Caesarea, Councils of

Caesarea, Councils Of.

Several councils have been held at this place. The most important are, I, in 334, an Arian council, against Athanasius; 2, in 358, in which Cyril (q.v.). bishop of Jerusalem, was deposed. Smith, Tables of Church Hist.; Landon, Manual of Councils.

2. CAESARCA PHILIPPI, or "Cesarea of Philip" (Καισάρεια ἡ Φιλίππου, so Joseph. Ant. 20:8, 4; War, 3:8, 7; 2, 1; Euseb. Hist. Eccl. 7:17), as having been in later times much enlarged and beautified by Philip the tetrarch (Joseph. Ant. 18:2, 1; War, 2:9, 1), who called it Caesarea in honor of Tiberius the emperor, adding the cognomen of Philippi to distinguish it from Ceesarea of Palestine. It was also known as CESAREA- PANEAS (Καισάρεια Πανεάς or Πανιάς, Joseph. Ant. 18:2, 3; War, 2:9, 1; Ptolemy, 5:15, 21; Pliny, 5:15, 15; Sozomen, 5:21; on coins, K. ὑπὸ Πανείῳ or πρὸς Πανείω; in Steph. Byz. incorrectly πρὸς τῇ Πανειάδι), or simply Panias (Πανεάς, Πανιάς, or Πανειάς, Hierocl. p. 716), its original name (Joseph. Ant. 15:10, 3; comp. Pliny, 5:15; IHavatg in Cedren. p. 305; Samar. פניאס); from the adjoining mountain Panius (Πάνιον or Πανεῖον), which, with the spring therein, was dedicated to the heathen Pan (Philostorg. 7:3), and which latter name has alone been retained in the present name Banias (Burckhardt, 1:90; comp. Targ. Jonath. on Nu 34:11); being, according to many, no other than the early LAISH SEE LAISH (q.v.) of Dan (Jg 18:7,29), or LESHEM SEE LESHEM (Jos 19:47; comp. Theodoret, Quecst. in Judic. 26). Caesarea Philippi is mentioned only in the first two Gospels (Mt 16:13; Mr 8:27), and in accounts of the same transactions. The story of the early Christian writers that the woman healed of the issue of blood, and supposed to have been named Berenice, lived at this place, rests on no foundation (Euseb. Hist. Eccl. 7:18; Sozom. 5:21; Theophan. Chronogr. 41; Phot. Cod. 271, p. 823). SEE SHEPHAM.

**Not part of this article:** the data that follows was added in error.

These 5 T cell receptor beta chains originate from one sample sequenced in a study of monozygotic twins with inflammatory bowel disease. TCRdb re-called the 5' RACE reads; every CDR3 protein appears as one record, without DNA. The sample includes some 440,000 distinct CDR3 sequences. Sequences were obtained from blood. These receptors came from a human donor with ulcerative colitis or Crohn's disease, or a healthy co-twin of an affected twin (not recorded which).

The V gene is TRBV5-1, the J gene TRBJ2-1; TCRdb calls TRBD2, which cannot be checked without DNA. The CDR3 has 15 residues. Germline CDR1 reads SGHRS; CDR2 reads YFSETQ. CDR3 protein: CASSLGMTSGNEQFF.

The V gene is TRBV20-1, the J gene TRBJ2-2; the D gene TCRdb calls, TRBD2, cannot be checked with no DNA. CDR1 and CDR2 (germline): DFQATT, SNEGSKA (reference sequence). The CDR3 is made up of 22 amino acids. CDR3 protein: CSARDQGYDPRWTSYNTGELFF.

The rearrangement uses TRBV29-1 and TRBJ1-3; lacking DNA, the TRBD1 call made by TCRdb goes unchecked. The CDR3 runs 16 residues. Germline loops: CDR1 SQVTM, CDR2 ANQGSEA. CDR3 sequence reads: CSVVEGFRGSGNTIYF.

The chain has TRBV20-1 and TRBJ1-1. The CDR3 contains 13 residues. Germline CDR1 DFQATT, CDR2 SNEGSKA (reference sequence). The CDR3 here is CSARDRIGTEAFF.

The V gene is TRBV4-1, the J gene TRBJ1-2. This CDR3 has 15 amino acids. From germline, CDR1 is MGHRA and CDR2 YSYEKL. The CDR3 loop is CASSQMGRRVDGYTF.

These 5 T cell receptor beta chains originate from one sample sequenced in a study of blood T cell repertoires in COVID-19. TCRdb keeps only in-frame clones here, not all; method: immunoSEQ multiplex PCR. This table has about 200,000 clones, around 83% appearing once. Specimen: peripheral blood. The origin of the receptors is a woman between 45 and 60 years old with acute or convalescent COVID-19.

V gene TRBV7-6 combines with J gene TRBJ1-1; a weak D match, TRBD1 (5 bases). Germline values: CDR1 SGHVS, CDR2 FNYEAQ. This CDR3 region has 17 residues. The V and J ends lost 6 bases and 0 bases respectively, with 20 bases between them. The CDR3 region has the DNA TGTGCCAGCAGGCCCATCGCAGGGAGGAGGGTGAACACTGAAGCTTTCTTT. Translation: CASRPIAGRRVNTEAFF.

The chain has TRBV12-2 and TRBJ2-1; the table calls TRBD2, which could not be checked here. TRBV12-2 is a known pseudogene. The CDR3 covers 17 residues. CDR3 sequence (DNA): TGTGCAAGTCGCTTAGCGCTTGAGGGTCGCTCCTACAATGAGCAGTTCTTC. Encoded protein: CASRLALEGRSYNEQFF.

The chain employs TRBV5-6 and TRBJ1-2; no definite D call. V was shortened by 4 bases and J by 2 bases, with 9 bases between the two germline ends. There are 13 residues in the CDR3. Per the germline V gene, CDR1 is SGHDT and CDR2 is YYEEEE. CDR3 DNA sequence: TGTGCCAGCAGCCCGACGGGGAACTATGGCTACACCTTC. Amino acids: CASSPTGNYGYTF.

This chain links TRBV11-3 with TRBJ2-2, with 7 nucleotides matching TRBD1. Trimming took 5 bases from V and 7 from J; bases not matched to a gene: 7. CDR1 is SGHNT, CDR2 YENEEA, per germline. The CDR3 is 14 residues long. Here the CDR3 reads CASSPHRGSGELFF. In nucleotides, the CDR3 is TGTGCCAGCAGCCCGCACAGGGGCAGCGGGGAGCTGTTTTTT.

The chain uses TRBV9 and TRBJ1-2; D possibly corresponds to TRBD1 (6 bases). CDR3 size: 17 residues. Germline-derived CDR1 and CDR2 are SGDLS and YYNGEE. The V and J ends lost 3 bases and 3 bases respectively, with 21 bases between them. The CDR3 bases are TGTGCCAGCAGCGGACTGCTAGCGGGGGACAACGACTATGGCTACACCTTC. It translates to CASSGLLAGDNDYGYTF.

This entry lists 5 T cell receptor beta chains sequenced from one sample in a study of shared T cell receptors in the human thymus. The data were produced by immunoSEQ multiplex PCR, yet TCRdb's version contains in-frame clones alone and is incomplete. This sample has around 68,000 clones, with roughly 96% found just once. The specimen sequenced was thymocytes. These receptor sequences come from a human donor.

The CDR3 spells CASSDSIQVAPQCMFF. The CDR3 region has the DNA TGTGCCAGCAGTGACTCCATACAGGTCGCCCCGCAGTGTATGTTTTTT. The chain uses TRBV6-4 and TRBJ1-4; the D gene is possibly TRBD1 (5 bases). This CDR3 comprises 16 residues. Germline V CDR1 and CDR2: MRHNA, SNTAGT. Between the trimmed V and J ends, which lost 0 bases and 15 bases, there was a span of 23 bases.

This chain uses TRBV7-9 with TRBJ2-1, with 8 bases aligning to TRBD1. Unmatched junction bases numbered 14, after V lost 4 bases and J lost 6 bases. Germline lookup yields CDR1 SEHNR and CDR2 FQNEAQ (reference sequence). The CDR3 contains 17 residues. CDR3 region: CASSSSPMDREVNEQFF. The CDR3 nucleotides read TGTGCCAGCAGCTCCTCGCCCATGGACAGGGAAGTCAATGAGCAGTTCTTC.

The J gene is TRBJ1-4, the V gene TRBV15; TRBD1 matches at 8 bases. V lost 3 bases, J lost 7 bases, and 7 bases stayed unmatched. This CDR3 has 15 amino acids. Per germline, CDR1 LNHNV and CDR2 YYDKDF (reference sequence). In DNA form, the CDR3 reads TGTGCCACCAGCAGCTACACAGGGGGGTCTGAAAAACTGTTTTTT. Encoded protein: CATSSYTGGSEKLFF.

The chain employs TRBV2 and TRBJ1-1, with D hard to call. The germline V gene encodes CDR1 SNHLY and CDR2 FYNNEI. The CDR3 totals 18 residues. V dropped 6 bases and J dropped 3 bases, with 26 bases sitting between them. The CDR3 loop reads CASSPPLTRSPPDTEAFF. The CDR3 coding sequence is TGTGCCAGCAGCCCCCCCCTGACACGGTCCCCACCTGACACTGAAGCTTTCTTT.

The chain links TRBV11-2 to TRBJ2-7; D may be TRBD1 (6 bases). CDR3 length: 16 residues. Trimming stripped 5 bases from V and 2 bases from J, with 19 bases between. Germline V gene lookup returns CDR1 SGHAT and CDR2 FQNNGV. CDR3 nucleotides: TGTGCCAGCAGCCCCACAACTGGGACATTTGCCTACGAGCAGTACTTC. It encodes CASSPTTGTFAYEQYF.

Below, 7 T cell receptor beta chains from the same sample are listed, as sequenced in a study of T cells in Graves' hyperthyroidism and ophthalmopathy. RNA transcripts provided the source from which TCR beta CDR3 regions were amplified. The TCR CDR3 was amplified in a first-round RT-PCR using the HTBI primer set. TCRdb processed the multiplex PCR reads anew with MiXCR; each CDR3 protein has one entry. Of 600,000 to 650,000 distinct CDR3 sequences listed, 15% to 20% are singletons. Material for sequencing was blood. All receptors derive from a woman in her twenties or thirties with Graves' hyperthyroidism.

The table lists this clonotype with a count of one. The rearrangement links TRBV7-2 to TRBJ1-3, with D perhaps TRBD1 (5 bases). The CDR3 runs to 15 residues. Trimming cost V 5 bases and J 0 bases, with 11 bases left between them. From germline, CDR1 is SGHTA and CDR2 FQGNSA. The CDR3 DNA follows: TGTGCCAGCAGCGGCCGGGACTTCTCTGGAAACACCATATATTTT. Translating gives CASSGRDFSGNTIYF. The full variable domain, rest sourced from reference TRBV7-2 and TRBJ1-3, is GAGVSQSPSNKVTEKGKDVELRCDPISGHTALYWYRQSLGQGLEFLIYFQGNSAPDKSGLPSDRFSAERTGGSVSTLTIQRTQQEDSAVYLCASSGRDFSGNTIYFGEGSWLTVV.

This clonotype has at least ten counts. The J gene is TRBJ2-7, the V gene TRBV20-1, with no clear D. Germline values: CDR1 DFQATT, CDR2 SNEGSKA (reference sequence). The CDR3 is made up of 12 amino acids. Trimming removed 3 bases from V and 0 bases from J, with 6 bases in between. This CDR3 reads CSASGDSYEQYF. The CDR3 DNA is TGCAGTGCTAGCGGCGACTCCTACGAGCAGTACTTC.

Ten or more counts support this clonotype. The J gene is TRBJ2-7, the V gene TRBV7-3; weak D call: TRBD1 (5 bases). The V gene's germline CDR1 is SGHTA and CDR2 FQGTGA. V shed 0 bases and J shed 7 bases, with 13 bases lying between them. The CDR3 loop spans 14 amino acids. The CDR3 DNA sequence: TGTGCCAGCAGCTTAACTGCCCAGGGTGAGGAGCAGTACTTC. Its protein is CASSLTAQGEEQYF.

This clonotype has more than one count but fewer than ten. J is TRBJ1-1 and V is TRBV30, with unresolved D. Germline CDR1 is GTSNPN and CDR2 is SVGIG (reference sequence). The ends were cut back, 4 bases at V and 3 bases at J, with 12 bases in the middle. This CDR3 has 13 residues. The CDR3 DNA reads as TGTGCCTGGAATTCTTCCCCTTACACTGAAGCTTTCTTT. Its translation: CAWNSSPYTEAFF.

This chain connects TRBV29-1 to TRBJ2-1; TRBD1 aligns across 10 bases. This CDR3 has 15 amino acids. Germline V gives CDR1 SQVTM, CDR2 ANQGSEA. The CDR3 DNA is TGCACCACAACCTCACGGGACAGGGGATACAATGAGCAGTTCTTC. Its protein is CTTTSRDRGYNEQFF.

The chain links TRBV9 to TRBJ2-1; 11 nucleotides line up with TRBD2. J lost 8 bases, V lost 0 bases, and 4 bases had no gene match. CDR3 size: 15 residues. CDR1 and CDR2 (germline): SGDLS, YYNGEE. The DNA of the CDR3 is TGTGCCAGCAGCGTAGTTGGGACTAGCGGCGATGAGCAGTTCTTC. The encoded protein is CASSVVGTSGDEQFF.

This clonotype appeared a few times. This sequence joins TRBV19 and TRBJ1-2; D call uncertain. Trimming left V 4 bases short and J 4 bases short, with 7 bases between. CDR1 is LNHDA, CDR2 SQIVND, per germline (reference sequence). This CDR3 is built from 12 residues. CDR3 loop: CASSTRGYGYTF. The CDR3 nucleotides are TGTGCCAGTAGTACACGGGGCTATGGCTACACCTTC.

This city lay about 120 miles north from Jerusalem, and a day and a half's journey from Damascus, at the springs of the Jordan, and near the foot of Isbel Shrik, or the Prince's Mount, a lofty branch of Lebanon, forming in that direction the boundary between Palestine and Syria Proper. Here Herod the Great erected a temple to Augustus (Joseph. Ant. 15:10, 3; ccmp. War, 1:21, 3). Panium became part of the territory of Philip, tetrarch of Trachonitis, who enlarged and embellished the town, and called it Caesarea Philippi, partly after his own name and partly after that of the emperor (Ant. 18:2, 1; War, 2:9, 1). Agrippa II followed in the same course of flattery, and called the place Nercnias (Ant. 20:9, 4). Josephus seems to imply (Life, 13) that many heathens resided here. Titus exhibited gladiatorial shows at Caesarea Philippi after the downfall of Jerusalem, in which the Jewish prisoners were compelled to fight like gladiators, and numbers perished in the inhuman contests (War, 7:2, 1). The old name was not lost. Coins of Caesarea Paneas continued through the reigns of many emperors. Under the simple name of Paneas it was the seat of a Greek bishopric in the period of the great councils (the second bishop being present at the Council of Nicc, and the last at the Council of Chalcedon in 451), and of a Latin bishopric of Phoenicia during subsequent Christian occupancy, when it was called B-Inas. "During the Crusades," says Dr. Robinson, "it was the scene of various changes and conflicts. It first came into the possession of the Christians in 1129, along with the fortress on the adjacent mountain, being delivered over to them by its Israelite governor, after their unsuccessful attempt upon Damascus in behalf of that sect. The city and castle were given as a fief to the Knight Rayner Brus. 'In 1132, during the absence of Rayner, Banias was taken, after a short assault, by the Sultan Ismail of Damascus. It was recaptured by the Franks, aided by the Damascenes themselves. In 1139 the temporal control was restored to Rayner Brus, and the city made a Latin bishopric, under the jurisdiction of the ArchBishop of Tyre" (Researches, 3:360).